Simply because our experience and mechanics may be central to how we experience the universe, does it follow that the universe itself takes any particular notice of us, this particular form of sentience?
Does it exclude or preclude other kinds of sentience, for instance, some sort of hive mind built up of much more diffuse operations in the universe at large. If they were going on around us, would we even recognize that they were happening?
I shouldn't post this, in particular because I have yet to give this article its due, or even begin to comprehend it in the ordinary human sense of that phrase. But the wording here is disquieting to me, to say the least. And so I am putting this out there, hoping for comments, hoping to understand, and also hoping to get across what I think probably needs to be a rather vague sense of description of some of those other forms of "consciousness" and other, possibly "transcendent" processes in the universe, both within and among organisms, structures and "clouds" of "stuff."
This came to me from a conversation Wednesday at the Psychoanalytical Round Table, in Second Life.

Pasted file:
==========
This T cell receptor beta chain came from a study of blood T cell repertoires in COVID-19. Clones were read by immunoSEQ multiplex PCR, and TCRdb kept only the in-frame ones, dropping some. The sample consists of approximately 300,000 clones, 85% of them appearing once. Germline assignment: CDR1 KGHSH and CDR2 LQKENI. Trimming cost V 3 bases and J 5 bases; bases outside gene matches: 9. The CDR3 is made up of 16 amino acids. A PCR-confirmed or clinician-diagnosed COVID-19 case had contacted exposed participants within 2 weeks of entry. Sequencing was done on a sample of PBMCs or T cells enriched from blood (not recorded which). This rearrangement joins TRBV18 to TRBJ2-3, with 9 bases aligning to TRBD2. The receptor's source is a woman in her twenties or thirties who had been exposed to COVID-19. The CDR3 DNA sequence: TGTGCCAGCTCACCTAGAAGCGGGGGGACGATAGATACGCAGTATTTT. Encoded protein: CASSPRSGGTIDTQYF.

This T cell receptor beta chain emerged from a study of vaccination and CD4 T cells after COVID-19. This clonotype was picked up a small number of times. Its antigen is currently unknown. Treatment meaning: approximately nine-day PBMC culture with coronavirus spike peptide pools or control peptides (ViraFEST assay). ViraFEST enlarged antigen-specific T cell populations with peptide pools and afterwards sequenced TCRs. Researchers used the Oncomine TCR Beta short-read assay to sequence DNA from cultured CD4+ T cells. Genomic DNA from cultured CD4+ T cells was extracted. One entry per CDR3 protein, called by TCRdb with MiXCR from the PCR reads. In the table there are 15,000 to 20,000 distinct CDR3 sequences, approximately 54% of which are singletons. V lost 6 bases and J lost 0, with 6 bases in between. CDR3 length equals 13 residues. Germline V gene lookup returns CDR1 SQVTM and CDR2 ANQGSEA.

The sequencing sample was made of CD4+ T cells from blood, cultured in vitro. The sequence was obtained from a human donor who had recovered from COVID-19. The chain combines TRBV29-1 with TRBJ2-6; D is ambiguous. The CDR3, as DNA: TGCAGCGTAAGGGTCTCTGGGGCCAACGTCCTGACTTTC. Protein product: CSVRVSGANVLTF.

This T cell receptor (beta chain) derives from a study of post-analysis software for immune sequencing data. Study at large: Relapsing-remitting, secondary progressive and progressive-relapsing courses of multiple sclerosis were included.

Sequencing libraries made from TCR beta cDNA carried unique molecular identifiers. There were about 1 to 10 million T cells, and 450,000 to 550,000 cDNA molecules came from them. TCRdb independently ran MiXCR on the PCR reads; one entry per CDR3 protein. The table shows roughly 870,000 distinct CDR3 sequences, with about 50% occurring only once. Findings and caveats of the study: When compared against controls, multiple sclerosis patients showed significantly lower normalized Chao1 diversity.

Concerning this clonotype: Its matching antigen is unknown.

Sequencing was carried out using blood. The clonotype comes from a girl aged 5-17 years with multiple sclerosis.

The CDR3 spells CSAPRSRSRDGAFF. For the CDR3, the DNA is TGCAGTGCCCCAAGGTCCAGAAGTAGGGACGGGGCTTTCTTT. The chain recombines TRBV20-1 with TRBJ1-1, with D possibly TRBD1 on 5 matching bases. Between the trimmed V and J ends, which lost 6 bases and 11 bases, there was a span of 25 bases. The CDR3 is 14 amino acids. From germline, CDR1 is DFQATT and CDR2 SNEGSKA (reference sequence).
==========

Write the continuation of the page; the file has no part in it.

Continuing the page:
"Our science fails to recognize those special properties of life that make it fundamental to material reality. This view of the world—biocentrism—revolves around the way a subjective experience, which we call consciousness, relates to a physical process. It is a vast mystery and one that I have pursued my entire life. The conclusions I have drawn place biology above the other sciences in the attempt to solve one of nature’s biggest puzzles, the theory of everything that other disciplines have been pursuing for the last century. Such a theory would unite all known phenomena under one umbrella, furnishing science with an all-encompassing explanation of nature or reality.
We need a revolution in our understanding of science and of the world. Living in an age dominated by science, we have come more and more to believe in an objective, empirical reality and in the goal of reaching a complete understanding of that reality. Part of the thrill that came with the announcement that the human genome had been mapped or with the idea that we are close to understanding the big bang rests in our desire for completeness."
- A New Theory of the Universe: an article by Robert Lanza about biocentrism building on quantum physics by putting life into the equation | The American Scholar (view on Google Sidewiki)